Lake Selina & Lake Plimsoll
Location: 32km north of Queenstown along the Anthony Main Road | Google Maps Reference
Key facts about this geosite:
• The area shows spectacular vistas across Lake Plimsoll, Lake Selina and the West Coast Range
• The landscape has formed from Precambrian quartzite, Middle Cambrian Mt Read Volcanics and the Late Cambrian Owen Conglomerate
• Pleistocene glacial deposits fill the valleys
Geosite Description: This panoramic view looks south along a relatively dissected part of the West Coast Range, in an area where, unusually, drainage has cut through the range from west to east. Lake Plimsoll was created in 1994 by damming of the Anthony River by the Hydro-Electric Commission, and was named for Sir James Plimsoll, Governor of Tasmania for the period 1982-1987. This was the last major dam constructed by the Commission. The water is taken by a 7 km long tunnel to a power station on the banks of Lake Murchison. The lake is stocked with brook trout and is a popular fishing venue.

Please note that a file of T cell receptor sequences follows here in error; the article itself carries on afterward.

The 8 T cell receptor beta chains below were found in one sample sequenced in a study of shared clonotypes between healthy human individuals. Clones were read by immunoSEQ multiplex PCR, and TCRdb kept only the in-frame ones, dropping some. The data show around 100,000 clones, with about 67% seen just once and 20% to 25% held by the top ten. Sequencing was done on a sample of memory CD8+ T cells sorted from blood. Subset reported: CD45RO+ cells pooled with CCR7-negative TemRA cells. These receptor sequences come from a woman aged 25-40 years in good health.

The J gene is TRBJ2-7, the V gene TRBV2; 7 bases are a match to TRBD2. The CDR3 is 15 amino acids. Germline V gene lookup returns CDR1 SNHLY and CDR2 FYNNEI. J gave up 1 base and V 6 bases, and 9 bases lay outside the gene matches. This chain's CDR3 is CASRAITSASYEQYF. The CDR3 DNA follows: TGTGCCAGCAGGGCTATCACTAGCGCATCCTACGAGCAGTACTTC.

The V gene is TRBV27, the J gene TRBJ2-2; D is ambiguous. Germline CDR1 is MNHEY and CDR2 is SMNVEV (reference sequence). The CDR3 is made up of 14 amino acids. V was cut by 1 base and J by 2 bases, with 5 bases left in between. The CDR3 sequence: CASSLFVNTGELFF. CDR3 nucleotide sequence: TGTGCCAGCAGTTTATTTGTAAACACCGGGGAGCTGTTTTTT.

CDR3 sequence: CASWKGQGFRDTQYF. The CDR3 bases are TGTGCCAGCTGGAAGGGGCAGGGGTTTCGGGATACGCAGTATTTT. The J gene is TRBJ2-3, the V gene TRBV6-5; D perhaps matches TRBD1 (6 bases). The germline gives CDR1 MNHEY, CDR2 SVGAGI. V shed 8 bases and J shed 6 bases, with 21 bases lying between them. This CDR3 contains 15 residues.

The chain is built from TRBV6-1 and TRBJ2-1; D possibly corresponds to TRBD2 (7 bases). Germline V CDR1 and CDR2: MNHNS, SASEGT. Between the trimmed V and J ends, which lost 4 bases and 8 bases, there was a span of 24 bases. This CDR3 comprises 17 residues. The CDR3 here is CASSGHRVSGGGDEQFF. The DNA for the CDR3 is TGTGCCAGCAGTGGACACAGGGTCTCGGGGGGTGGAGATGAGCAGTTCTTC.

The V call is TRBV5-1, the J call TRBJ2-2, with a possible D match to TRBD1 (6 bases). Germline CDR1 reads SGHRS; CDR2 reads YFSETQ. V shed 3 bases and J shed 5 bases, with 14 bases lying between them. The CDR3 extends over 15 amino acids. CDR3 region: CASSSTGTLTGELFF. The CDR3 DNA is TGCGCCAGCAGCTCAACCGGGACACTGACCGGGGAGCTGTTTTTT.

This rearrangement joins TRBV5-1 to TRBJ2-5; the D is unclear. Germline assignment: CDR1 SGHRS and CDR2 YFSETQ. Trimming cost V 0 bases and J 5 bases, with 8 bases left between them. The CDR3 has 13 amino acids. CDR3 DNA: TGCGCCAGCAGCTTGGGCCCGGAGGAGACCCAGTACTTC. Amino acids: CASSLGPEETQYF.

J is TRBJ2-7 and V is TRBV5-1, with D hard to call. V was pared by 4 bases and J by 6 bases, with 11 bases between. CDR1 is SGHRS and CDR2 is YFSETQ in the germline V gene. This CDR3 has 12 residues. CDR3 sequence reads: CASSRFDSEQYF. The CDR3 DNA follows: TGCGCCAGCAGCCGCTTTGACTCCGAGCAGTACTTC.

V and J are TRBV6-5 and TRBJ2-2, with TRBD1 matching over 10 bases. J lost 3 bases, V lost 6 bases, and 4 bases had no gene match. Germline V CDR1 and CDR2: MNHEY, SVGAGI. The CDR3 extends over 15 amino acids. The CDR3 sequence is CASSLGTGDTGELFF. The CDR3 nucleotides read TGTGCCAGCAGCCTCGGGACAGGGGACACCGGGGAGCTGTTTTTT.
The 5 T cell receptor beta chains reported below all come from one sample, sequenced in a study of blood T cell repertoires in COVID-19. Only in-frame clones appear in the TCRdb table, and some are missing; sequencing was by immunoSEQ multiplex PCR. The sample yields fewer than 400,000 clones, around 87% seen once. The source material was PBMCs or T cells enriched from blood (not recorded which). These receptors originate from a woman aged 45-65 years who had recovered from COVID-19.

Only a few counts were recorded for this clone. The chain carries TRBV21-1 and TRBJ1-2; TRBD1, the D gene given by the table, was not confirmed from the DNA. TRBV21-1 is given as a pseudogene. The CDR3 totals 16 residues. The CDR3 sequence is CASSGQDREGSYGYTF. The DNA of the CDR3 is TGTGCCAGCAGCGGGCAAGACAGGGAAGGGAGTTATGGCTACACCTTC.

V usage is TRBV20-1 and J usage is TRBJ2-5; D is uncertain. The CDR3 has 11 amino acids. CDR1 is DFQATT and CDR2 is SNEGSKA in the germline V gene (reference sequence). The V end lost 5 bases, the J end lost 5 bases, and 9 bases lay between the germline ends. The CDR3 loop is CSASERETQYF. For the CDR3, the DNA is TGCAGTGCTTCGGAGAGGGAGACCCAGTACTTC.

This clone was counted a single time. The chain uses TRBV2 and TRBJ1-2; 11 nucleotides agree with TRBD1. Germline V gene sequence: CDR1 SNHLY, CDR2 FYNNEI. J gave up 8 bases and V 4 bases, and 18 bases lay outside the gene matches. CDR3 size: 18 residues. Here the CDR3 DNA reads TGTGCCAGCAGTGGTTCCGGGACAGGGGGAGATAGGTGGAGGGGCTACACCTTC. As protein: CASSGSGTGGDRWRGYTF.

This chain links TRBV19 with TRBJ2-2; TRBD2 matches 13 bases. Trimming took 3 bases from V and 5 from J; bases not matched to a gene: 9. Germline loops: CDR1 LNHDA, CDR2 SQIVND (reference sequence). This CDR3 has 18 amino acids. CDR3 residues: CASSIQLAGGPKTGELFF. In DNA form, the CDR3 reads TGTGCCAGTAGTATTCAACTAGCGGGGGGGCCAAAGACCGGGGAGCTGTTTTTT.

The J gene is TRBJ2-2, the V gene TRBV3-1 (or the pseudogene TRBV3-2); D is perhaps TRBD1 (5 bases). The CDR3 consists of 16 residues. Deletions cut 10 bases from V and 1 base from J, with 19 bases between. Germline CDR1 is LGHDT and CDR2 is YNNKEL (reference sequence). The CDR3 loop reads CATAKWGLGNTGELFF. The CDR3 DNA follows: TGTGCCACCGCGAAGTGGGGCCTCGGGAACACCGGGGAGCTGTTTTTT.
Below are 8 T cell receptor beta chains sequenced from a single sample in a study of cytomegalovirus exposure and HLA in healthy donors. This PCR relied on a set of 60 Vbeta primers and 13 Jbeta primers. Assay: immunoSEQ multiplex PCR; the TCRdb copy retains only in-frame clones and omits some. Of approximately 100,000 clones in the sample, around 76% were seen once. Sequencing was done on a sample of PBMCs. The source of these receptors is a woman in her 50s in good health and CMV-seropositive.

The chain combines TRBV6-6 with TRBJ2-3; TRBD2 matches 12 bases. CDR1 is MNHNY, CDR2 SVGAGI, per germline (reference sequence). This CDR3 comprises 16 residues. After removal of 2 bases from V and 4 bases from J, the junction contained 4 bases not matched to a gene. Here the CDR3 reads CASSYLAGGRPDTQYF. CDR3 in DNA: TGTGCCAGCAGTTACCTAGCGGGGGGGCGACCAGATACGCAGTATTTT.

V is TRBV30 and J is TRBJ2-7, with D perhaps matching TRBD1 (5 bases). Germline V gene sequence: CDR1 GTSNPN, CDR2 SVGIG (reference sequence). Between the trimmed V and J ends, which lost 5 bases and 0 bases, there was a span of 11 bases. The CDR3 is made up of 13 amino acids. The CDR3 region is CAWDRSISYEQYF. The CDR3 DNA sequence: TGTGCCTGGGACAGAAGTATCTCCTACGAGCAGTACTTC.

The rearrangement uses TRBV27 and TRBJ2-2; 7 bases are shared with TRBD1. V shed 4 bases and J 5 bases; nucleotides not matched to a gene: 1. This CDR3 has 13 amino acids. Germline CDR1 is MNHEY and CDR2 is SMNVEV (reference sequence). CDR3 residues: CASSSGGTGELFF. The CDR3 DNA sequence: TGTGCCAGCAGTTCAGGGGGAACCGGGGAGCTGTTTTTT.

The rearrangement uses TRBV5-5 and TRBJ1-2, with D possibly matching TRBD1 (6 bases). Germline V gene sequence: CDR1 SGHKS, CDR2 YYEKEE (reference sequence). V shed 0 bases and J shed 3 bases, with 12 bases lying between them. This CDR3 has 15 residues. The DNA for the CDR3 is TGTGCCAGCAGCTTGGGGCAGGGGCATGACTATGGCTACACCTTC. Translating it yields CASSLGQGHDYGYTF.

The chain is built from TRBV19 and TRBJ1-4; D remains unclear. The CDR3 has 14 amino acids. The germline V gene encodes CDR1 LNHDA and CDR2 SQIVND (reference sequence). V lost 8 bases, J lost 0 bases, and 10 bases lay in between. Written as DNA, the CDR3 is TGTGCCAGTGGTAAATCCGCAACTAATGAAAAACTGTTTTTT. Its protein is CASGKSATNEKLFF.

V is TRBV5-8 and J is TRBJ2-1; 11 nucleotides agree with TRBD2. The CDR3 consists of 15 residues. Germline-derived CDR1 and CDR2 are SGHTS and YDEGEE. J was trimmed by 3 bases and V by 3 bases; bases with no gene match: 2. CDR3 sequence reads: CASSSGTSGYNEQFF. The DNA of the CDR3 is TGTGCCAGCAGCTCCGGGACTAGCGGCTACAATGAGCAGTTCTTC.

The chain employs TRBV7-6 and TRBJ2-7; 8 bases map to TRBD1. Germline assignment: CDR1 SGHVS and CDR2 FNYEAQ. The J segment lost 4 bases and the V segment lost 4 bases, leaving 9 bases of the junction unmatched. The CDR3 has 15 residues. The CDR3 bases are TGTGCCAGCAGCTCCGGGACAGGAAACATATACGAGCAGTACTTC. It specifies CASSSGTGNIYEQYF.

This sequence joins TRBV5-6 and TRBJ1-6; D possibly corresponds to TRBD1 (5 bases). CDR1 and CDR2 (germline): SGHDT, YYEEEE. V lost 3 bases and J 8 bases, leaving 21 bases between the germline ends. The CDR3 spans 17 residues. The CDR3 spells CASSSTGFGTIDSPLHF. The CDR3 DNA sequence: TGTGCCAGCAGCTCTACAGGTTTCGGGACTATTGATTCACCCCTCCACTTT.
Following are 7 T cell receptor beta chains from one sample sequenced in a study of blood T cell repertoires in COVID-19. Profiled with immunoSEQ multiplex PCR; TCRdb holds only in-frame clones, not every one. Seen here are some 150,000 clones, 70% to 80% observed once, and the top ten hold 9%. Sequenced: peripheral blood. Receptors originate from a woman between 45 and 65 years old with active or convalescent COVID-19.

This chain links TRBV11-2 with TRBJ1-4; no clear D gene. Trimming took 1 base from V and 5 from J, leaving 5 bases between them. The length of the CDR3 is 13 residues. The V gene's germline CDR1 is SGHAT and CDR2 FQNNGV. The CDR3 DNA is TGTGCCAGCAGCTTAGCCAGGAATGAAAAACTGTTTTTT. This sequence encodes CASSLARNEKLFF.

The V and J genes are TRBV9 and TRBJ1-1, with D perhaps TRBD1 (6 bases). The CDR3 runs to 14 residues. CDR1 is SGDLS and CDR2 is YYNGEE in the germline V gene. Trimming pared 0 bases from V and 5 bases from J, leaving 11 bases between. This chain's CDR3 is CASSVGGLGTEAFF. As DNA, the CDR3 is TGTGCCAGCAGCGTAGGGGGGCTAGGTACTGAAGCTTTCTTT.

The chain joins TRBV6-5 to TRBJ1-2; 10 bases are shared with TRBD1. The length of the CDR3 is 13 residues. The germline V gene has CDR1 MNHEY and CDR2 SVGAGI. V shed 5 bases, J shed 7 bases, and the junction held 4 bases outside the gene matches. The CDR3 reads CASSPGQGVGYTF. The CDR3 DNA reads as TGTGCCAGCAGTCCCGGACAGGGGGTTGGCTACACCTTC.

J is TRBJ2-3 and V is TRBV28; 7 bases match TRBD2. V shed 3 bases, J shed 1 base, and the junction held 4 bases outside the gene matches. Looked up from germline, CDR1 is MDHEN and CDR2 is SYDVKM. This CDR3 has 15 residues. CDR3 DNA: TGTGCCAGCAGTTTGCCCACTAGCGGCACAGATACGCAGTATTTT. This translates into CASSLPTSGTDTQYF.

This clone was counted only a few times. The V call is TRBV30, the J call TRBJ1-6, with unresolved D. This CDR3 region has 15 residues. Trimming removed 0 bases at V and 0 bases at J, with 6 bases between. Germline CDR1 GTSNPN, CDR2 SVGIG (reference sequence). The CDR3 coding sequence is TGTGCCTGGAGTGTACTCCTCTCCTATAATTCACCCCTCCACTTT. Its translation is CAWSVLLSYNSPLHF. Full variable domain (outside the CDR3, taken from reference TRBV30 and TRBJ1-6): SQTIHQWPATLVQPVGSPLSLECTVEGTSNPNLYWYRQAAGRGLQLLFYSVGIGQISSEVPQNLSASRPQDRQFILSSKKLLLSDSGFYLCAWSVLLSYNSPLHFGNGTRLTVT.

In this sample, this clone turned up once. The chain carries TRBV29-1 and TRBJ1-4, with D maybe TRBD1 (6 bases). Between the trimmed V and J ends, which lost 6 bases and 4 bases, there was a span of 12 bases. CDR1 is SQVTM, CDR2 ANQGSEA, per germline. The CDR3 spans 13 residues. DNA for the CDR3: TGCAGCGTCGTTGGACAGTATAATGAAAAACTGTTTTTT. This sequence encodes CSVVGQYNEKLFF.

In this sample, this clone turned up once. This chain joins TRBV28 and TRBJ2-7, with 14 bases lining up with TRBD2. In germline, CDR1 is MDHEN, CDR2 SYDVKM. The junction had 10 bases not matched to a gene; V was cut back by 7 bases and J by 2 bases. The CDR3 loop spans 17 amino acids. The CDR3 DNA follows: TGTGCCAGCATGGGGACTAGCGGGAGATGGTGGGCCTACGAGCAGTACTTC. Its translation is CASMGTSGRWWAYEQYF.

Lake Selina is one of a number of glacial lakes along the West Coast Range. Some of these were formed in the most recent glacial phase of the last (Pleistocene) Ice Age, e.g. by damming behind moraines, but others, such as Lake Selina, relate to earlier glacial phases when ice was more extensive.